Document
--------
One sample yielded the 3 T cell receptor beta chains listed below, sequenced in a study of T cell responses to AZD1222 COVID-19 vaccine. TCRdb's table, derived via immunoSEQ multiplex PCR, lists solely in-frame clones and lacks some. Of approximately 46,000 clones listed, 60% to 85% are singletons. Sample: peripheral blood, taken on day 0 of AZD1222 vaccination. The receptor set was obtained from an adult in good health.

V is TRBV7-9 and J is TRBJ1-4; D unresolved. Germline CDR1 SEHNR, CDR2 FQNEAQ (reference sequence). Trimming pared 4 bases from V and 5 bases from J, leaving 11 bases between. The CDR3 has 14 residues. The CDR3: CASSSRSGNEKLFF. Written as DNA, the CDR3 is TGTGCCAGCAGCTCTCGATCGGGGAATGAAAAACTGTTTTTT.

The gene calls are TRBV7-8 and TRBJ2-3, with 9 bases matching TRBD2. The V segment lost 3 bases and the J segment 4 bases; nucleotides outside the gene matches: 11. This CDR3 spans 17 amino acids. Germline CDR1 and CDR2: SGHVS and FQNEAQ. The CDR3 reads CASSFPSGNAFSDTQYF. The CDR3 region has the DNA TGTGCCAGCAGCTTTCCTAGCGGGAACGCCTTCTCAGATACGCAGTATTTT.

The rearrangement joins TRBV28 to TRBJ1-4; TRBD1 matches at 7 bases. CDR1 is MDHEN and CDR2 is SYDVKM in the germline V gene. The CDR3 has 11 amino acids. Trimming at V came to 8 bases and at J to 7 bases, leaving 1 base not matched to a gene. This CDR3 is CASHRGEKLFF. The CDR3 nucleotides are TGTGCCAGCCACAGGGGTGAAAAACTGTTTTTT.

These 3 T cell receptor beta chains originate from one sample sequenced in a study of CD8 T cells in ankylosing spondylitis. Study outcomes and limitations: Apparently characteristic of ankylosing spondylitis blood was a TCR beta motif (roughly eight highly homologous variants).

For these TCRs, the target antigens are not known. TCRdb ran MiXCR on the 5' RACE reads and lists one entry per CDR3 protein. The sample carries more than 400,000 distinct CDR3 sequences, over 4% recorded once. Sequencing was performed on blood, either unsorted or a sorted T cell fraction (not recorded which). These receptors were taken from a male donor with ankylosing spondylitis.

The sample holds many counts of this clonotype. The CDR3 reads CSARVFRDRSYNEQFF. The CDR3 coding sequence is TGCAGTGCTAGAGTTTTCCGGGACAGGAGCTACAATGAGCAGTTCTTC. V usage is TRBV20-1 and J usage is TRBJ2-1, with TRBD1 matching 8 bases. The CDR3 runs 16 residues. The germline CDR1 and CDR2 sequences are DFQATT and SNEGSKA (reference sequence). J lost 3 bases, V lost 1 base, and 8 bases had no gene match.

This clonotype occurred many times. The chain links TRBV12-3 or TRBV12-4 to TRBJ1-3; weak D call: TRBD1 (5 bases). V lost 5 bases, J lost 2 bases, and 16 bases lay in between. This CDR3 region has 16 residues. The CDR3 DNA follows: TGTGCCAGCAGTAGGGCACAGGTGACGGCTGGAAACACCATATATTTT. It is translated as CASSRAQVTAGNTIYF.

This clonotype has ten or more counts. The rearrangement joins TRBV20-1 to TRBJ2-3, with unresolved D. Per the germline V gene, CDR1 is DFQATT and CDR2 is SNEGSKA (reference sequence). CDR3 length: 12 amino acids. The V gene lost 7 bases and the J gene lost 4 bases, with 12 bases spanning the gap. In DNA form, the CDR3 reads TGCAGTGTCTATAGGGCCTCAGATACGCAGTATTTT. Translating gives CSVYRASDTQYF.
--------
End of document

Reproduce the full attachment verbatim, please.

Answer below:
One sample yielded the 3 T cell receptor beta chains listed below, sequenced in a study of T cell responses to AZD1222 COVID-19 vaccine. TCRdb's table, derived via immunoSEQ multiplex PCR, lists solely in-frame clones and lacks some. Of approximately 46,000 clones listed, 60% to 85% are singletons. Sample: peripheral blood, taken on day 0 of AZD1222 vaccination. The receptor set was obtained from an adult in good health.

V is TRBV7-9 and J is TRBJ1-4; D unresolved. Germline CDR1 SEHNR, CDR2 FQNEAQ (reference sequence). Trimming pared 4 bases from V and 5 bases from J, leaving 11 bases between. The CDR3 has 14 residues. The CDR3: CASSSRSGNEKLFF. Written as DNA, the CDR3 is TGTGCCAGCAGCTCTCGATCGGGGAATGAAAAACTGTTTTTT.

The gene calls are TRBV7-8 and TRBJ2-3, with 9 bases matching TRBD2. The V segment lost 3 bases and the J segment 4 bases; nucleotides outside the gene matches: 11. This CDR3 spans 17 amino acids. Germline CDR1 and CDR2: SGHVS and FQNEAQ. The CDR3 reads CASSFPSGNAFSDTQYF. The CDR3 region has the DNA TGTGCCAGCAGCTTTCCTAGCGGGAACGCCTTCTCAGATACGCAGTATTTT.

The rearrangement joins TRBV28 to TRBJ1-4; TRBD1 matches at 7 bases. CDR1 is MDHEN and CDR2 is SYDVKM in the germline V gene. The CDR3 has 11 amino acids. Trimming at V came to 8 bases and at J to 7 bases, leaving 1 base not matched to a gene. This CDR3 is CASHRGEKLFF. The CDR3 nucleotides are TGTGCCAGCCACAGGGGTGAAAAACTGTTTTTT.

These 3 T cell receptor beta chains originate from one sample sequenced in a study of CD8 T cells in ankylosing spondylitis. Study outcomes and limitations: Apparently characteristic of ankylosing spondylitis blood was a TCR beta motif (roughly eight highly homologous variants).

For these TCRs, the target antigens are not known. TCRdb ran MiXCR on the 5' RACE reads and lists one entry per CDR3 protein. The sample carries more than 400,000 distinct CDR3 sequences, over 4% recorded once. Sequencing was performed on blood, either unsorted or a sorted T cell fraction (not recorded which). These receptors were taken from a male donor with ankylosing spondylitis.

The sample holds many counts of this clonotype. The CDR3 reads CSARVFRDRSYNEQFF. The CDR3 coding sequence is TGCAGTGCTAGAGTTTTCCGGGACAGGAGCTACAATGAGCAGTTCTTC. V usage is TRBV20-1 and J usage is TRBJ2-1, with TRBD1 matching 8 bases. The CDR3 runs 16 residues. The germline CDR1 and CDR2 sequences are DFQATT and SNEGSKA (reference sequence). J lost 3 bases, V lost 1 base, and 8 bases had no gene match.

This clonotype occurred many times. The chain links TRBV12-3 or TRBV12-4 to TRBJ1-3; weak D call: TRBD1 (5 bases). V lost 5 bases, J lost 2 bases, and 16 bases lay in between. This CDR3 region has 16 residues. The CDR3 DNA follows: TGTGCCAGCAGTAGGGCACAGGTGACGGCTGGAAACACCATATATTTT. It is translated as CASSRAQVTAGNTIYF.

This clonotype has ten or more counts. The rearrangement joins TRBV20-1 to TRBJ2-3, with unresolved D. Per the germline V gene, CDR1 is DFQATT and CDR2 is SNEGSKA (reference sequence). CDR3 length: 12 amino acids. The V gene lost 7 bases and the J gene lost 4 bases, with 12 bases spanning the gap. In DNA form, the CDR3 reads TGCAGTGTCTATAGGGCCTCAGATACGCAGTATTTT. Translating gives CSVYRASDTQYF.